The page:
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Law Decoded: Making sense of mixed signals, Dec. 13–20

The crypto regulation regime in any jurisdiction is an equilibrium among multiple institutional, group and personal interests of actors who have a sway over financial and monetary policies. These interests never perfectly align, frequently resulting in contradictory signals coming out of various power centers. Speaking about systemic risks facing the world’s largest economy last week, the United States Federal Reserve chair said digital assets were not a financial stability concern. Two days later, the U.S. Financial Stability Oversight Council issued a report that concluded that stablecoins and decentralized finance could pose sizeable financial stability risks. The source of this discrepancy could lie in the fact that the Fed’s mandate is to maintain a robust economy, while the FSOC, which has roots in the Dodd-Frank reform, is explicitly tasked with spotting systemic risks. The shape of the hammer that each regulatory actor wields bears on how they see the digital asset nails, which holds true beyond the U.S. context.Below is the concise version of the latest “Law Decoded” newsletter. For the full breakdown of policy developments over the last week, register for the full newsletter below.From Russia with FUDRecent reports from Russia have stirred crypto investors’ fears that the hard line on digital assets, championed by the nation’s central bank, could be prevailing in the crypto regulation debate that had been simmering for years. The Bank of Russia opened last week with an announcement that mutual funds will be banned from investing in cryptocurrencies and crypto derivatives. Next came a series of the central bank governors’ critical remarks on crypto, furnished with an implication that the idea of a blanket ban was not off the table. Anxious traders sought relief in the statements by the chair of the Financial Markets Committee of the Russian parliament, Anatoly Aksakov. At a press conference, Aksakov noted that the intransigent path was not the only one that the Russian authorities are considering. The alternative is a scenario where exchanges are regulated and mining is taxed.U.S. partisan divideAnother forum where opposing opinions on digital asset-related matters clashed last week was the U.S. Senate Committee on Banking, Housing and Urban Affairs floor. A hearing on “Stablecoins: How do They Work, How Are They Used, and What Are Their Risks?” saw industry experts, academics and think tank analysts offer a range of viewpoints on dollar-pegged cryptos and their role in the financial system. Critics such as Senator Elizabeth Warren have continued telling their cautionary tales of stablecoin risks and dangers of the DeFi space. Meanwhile, allies such as Senator Pat Toomey highlighted aspects of the technology that promote financial inclusion and increased efficiency.Updates from U.S. watchdogsInterestingly, conflicting signals emanated even from the U.S. Securities and Exchange Commission last week. Commissioner Hester Peirce, widely known as Crypto Mom, publicly pushed back against SEC Chair Gary Gensler’s lack of focus on urgent digital asset-related matters. This internal row, however, changed little in the agency’s usual policy of delaying decisions on Bitcoin (BTC) exchange-traded funds (ETF). Two products sponsored by investment firms Bitwise and Grayscale were denied certainty for another few months. Finally, on the SEC, the regulator’s former head, Jay Clayton, came out of the woodwork to laud “cryptocurrency technology” and its efficiency advantages. Clayton is remembered for his reasonable stances on many crypto-related issues, although regulated Bitcoin ETFs remained out of reach during his tenure.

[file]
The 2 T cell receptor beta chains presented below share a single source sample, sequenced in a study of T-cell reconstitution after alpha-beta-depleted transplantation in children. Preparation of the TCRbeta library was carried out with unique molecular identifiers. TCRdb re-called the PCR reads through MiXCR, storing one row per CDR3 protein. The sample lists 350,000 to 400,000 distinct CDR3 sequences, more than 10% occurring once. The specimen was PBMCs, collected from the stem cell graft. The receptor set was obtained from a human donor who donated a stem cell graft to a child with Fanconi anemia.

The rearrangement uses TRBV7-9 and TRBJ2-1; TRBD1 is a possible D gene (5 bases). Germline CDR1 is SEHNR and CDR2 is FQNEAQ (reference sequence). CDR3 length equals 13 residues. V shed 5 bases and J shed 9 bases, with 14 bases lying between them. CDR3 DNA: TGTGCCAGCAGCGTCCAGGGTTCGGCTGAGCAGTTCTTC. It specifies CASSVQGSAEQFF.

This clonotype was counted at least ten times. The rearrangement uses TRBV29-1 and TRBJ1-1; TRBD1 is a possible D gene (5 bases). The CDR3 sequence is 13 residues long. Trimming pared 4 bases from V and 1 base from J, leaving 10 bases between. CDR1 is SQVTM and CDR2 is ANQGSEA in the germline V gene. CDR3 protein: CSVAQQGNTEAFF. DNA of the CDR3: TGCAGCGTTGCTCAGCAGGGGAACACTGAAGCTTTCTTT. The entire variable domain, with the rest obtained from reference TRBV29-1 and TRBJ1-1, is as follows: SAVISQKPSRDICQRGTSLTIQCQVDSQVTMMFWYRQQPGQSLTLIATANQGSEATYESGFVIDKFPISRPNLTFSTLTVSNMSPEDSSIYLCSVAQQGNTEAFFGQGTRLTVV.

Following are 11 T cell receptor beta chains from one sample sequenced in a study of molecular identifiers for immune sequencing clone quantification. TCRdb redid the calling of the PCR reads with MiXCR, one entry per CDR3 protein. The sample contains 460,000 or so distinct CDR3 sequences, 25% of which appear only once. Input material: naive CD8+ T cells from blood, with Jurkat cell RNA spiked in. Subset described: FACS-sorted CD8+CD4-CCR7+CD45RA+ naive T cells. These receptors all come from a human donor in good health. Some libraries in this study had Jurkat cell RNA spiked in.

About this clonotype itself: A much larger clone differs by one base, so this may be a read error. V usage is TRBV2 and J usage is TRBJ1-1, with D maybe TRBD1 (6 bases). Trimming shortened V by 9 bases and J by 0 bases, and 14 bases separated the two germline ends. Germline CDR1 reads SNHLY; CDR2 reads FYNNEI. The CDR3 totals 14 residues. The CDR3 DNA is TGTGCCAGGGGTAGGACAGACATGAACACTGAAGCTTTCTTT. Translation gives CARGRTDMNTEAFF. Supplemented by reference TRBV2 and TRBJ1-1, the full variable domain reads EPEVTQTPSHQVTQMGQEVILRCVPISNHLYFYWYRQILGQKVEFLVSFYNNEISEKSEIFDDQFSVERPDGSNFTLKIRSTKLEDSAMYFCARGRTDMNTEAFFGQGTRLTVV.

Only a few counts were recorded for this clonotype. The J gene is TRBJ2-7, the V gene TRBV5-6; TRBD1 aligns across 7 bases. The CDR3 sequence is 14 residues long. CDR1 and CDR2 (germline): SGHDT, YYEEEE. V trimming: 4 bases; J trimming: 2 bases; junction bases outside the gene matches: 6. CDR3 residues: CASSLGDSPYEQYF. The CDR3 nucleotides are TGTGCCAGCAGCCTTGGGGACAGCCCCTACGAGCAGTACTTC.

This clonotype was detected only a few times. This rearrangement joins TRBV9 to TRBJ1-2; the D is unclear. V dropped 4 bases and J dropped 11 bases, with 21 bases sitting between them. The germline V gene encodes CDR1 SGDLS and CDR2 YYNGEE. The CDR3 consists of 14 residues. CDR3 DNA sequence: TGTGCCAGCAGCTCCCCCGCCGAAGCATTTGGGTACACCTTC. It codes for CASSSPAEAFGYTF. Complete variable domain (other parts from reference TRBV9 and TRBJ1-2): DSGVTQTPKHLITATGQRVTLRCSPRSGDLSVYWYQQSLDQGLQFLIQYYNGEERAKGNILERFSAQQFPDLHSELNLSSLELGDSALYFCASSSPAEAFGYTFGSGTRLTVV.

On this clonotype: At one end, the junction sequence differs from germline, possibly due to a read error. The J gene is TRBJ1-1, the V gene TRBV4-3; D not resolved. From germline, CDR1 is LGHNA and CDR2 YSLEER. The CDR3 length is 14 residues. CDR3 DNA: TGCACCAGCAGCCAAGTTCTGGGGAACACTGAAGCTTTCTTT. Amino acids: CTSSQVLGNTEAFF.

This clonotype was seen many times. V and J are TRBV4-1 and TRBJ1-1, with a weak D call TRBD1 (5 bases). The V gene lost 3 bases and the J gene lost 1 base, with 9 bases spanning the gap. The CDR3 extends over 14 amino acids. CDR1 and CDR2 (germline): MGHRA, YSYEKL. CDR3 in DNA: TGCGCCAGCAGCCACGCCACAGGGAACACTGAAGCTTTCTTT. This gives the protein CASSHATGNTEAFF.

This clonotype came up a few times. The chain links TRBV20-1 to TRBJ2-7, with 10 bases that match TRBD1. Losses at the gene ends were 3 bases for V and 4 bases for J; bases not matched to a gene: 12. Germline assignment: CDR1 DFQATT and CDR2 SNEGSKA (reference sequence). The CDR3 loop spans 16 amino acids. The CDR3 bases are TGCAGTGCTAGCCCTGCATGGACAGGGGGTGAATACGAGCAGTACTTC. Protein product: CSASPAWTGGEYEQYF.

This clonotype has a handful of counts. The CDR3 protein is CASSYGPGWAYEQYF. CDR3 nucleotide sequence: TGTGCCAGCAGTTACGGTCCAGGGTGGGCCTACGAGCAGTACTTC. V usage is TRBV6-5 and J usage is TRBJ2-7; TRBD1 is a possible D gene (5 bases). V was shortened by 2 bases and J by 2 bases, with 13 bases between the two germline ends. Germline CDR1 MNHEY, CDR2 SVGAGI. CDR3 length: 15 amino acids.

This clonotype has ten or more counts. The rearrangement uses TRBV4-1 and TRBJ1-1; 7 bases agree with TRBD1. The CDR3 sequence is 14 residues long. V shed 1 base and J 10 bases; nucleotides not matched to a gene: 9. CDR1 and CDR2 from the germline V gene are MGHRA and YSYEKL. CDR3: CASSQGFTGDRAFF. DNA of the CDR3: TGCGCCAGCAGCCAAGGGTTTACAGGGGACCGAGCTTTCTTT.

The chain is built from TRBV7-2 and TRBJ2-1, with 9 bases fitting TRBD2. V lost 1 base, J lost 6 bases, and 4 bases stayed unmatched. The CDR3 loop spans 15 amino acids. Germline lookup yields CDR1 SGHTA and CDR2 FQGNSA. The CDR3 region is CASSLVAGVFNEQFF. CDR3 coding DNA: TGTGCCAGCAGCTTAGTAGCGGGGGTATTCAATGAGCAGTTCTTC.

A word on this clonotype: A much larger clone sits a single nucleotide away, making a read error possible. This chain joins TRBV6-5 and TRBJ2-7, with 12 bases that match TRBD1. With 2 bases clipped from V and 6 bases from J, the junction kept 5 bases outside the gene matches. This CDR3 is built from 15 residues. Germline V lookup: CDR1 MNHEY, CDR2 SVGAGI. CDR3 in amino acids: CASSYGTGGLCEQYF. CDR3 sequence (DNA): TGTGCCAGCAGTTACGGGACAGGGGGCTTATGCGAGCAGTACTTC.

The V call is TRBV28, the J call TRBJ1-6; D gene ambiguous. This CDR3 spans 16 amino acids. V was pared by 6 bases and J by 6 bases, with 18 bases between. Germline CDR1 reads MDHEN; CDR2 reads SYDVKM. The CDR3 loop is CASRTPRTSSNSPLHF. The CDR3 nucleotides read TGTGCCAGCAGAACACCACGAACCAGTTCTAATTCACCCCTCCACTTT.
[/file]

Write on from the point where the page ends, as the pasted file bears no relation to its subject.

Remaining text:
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Senate hearing on stablecoins: Compliance anxiety and Republican pushback